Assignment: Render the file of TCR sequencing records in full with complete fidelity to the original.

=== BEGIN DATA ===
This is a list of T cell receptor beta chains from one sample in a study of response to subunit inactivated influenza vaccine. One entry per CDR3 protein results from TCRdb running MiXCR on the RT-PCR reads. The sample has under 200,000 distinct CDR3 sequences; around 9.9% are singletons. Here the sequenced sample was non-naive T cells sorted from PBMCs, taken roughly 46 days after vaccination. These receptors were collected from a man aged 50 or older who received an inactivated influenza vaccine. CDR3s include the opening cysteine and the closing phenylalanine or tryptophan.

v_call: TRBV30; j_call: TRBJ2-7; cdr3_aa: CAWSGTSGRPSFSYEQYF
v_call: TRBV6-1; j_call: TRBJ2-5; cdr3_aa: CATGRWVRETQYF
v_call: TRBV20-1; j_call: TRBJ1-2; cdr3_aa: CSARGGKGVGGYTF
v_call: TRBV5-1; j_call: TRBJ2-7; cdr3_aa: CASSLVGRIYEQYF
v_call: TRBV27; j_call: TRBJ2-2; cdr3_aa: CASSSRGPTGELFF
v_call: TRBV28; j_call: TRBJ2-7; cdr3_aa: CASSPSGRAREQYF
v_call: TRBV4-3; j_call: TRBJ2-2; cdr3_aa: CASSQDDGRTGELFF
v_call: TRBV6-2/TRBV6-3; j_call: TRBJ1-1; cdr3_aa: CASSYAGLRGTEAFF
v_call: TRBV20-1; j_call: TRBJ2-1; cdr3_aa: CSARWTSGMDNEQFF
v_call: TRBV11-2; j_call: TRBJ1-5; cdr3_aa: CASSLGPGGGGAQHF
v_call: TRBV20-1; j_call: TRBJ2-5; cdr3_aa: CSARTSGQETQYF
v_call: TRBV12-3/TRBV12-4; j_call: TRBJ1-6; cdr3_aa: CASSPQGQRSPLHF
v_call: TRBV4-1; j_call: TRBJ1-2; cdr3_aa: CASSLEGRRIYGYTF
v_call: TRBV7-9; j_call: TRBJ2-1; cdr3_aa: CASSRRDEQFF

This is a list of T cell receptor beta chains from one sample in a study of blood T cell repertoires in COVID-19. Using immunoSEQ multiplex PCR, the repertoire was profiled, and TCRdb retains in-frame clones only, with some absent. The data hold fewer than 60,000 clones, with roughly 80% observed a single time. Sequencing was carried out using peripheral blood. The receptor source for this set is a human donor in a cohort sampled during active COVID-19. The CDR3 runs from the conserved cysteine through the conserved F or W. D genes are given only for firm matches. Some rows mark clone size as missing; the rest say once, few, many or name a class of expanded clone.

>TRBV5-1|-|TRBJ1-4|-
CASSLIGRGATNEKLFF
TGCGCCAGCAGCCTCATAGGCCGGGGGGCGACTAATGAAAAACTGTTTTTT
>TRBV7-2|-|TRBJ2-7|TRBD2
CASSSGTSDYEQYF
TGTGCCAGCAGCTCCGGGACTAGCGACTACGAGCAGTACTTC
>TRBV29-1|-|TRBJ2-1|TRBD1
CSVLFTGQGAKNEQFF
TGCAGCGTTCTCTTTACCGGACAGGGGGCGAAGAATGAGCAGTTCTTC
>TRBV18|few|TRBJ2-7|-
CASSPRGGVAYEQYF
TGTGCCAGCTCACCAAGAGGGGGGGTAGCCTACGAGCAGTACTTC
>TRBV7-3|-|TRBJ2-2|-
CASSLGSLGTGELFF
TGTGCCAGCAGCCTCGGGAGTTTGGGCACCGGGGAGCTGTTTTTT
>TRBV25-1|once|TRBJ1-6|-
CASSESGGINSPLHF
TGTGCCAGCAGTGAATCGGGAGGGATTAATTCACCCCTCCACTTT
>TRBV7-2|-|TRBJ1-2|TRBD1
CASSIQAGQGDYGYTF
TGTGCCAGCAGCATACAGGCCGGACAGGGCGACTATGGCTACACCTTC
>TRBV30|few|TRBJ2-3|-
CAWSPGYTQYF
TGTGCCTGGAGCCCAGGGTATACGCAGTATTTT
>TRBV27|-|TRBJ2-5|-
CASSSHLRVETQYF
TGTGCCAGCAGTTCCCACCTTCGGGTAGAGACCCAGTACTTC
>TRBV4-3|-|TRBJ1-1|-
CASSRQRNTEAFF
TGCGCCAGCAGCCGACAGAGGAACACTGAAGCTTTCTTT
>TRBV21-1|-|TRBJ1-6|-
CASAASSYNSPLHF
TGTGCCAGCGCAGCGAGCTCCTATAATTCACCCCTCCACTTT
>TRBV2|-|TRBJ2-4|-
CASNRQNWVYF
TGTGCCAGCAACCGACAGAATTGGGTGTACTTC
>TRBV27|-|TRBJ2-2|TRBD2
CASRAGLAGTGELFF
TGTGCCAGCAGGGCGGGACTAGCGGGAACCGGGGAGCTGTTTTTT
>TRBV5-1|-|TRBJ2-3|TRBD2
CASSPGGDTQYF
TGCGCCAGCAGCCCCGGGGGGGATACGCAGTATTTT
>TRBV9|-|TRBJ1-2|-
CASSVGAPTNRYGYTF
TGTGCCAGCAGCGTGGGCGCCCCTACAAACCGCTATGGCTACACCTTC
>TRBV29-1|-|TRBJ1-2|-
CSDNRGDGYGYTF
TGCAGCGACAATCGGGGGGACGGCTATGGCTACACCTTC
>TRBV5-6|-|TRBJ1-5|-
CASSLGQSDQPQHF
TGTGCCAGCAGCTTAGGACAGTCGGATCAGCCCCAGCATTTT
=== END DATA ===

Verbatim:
This is a list of T cell receptor beta chains from one sample in a study of response to subunit inactivated influenza vaccine. One entry per CDR3 protein results from TCRdb running MiXCR on the RT-PCR reads. The sample has under 200,000 distinct CDR3 sequences; around 9.9% are singletons. Here the sequenced sample was non-naive T cells sorted from PBMCs, taken roughly 46 days after vaccination. These receptors were collected from a man aged 50 or older who received an inactivated influenza vaccine. CDR3s include the opening cysteine and the closing phenylalanine or tryptophan.

v_call: TRBV30; j_call: TRBJ2-7; cdr3_aa: CAWSGTSGRPSFSYEQYF
v_call: TRBV6-1; j_call: TRBJ2-5; cdr3_aa: CATGRWVRETQYF
v_call: TRBV20-1; j_call: TRBJ1-2; cdr3_aa: CSARGGKGVGGYTF
v_call: TRBV5-1; j_call: TRBJ2-7; cdr3_aa: CASSLVGRIYEQYF
v_call: TRBV27; j_call: TRBJ2-2; cdr3_aa: CASSSRGPTGELFF
v_call: TRBV28; j_call: TRBJ2-7; cdr3_aa: CASSPSGRAREQYF
v_call: TRBV4-3; j_call: TRBJ2-2; cdr3_aa: CASSQDDGRTGELFF
v_call: TRBV6-2/TRBV6-3; j_call: TRBJ1-1; cdr3_aa: CASSYAGLRGTEAFF
v_call: TRBV20-1; j_call: TRBJ2-1; cdr3_aa: CSARWTSGMDNEQFF
v_call: TRBV11-2; j_call: TRBJ1-5; cdr3_aa: CASSLGPGGGGAQHF
v_call: TRBV20-1; j_call: TRBJ2-5; cdr3_aa: CSARTSGQETQYF
v_call: TRBV12-3/TRBV12-4; j_call: TRBJ1-6; cdr3_aa: CASSPQGQRSPLHF
v_call: TRBV4-1; j_call: TRBJ1-2; cdr3_aa: CASSLEGRRIYGYTF
v_call: TRBV7-9; j_call: TRBJ2-1; cdr3_aa: CASSRRDEQFF

This is a list of T cell receptor beta chains from one sample in a study of blood T cell repertoires in COVID-19. Using immunoSEQ multiplex PCR, the repertoire was profiled, and TCRdb retains in-frame clones only, with some absent. The data hold fewer than 60,000 clones, with roughly 80% observed a single time. Sequencing was carried out using peripheral blood. The receptor source for this set is a human donor in a cohort sampled during active COVID-19. The CDR3 runs from the conserved cysteine through the conserved F or W. D genes are given only for firm matches. Some rows mark clone size as missing; the rest say once, few, many or name a class of expanded clone.

>TRBV5-1|-|TRBJ1-4|-
CASSLIGRGATNEKLFF
TGCGCCAGCAGCCTCATAGGCCGGGGGGCGACTAATGAAAAACTGTTTTTT
>TRBV7-2|-|TRBJ2-7|TRBD2
CASSSGTSDYEQYF
TGTGCCAGCAGCTCCGGGACTAGCGACTACGAGCAGTACTTC
>TRBV29-1|-|TRBJ2-1|TRBD1
CSVLFTGQGAKNEQFF
TGCAGCGTTCTCTTTACCGGACAGGGGGCGAAGAATGAGCAGTTCTTC
>TRBV18|few|TRBJ2-7|-
CASSPRGGVAYEQYF
TGTGCCAGCTCACCAAGAGGGGGGGTAGCCTACGAGCAGTACTTC
>TRBV7-3|-|TRBJ2-2|-
CASSLGSLGTGELFF
TGTGCCAGCAGCCTCGGGAGTTTGGGCACCGGGGAGCTGTTTTTT
>TRBV25-1|once|TRBJ1-6|-
CASSESGGINSPLHF
TGTGCCAGCAGTGAATCGGGAGGGATTAATTCACCCCTCCACTTT
>TRBV7-2|-|TRBJ1-2|TRBD1
CASSIQAGQGDYGYTF
TGTGCCAGCAGCATACAGGCCGGACAGGGCGACTATGGCTACACCTTC
>TRBV30|few|TRBJ2-3|-
CAWSPGYTQYF
TGTGCCTGGAGCCCAGGGTATACGCAGTATTTT
>TRBV27|-|TRBJ2-5|-
CASSSHLRVETQYF
TGTGCCAGCAGTTCCCACCTTCGGGTAGAGACCCAGTACTTC
>TRBV4-3|-|TRBJ1-1|-
CASSRQRNTEAFF
TGCGCCAGCAGCCGACAGAGGAACACTGAAGCTTTCTTT
>TRBV21-1|-|TRBJ1-6|-
CASAASSYNSPLHF
TGTGCCAGCGCAGCGAGCTCCTATAATTCACCCCTCCACTTT
>TRBV2|-|TRBJ2-4|-
CASNRQNWVYF
TGTGCCAGCAACCGACAGAATTGGGTGTACTTC
>TRBV27|-|TRBJ2-2|TRBD2
CASRAGLAGTGELFF
TGTGCCAGCAGGGCGGGACTAGCGGGAACCGGGGAGCTGTTTTTT
>TRBV5-1|-|TRBJ2-3|TRBD2
CASSPGGDTQYF
TGCGCCAGCAGCCCCGGGGGGGATACGCAGTATTTT
>TRBV9|-|TRBJ1-2|-
CASSVGAPTNRYGYTF
TGTGCCAGCAGCGTGGGCGCCCCTACAAACCGCTATGGCTACACCTTC
>TRBV29-1|-|TRBJ1-2|-
CSDNRGDGYGYTF
TGCAGCGACAATCGGGGGGACGGCTATGGCTACACCTTC
>TRBV5-6|-|TRBJ1-5|-
CASSLGQSDQPQHF
TGTGCCAGCAGCTTAGGACAGTCGGATCAGCCCCAGCATTTT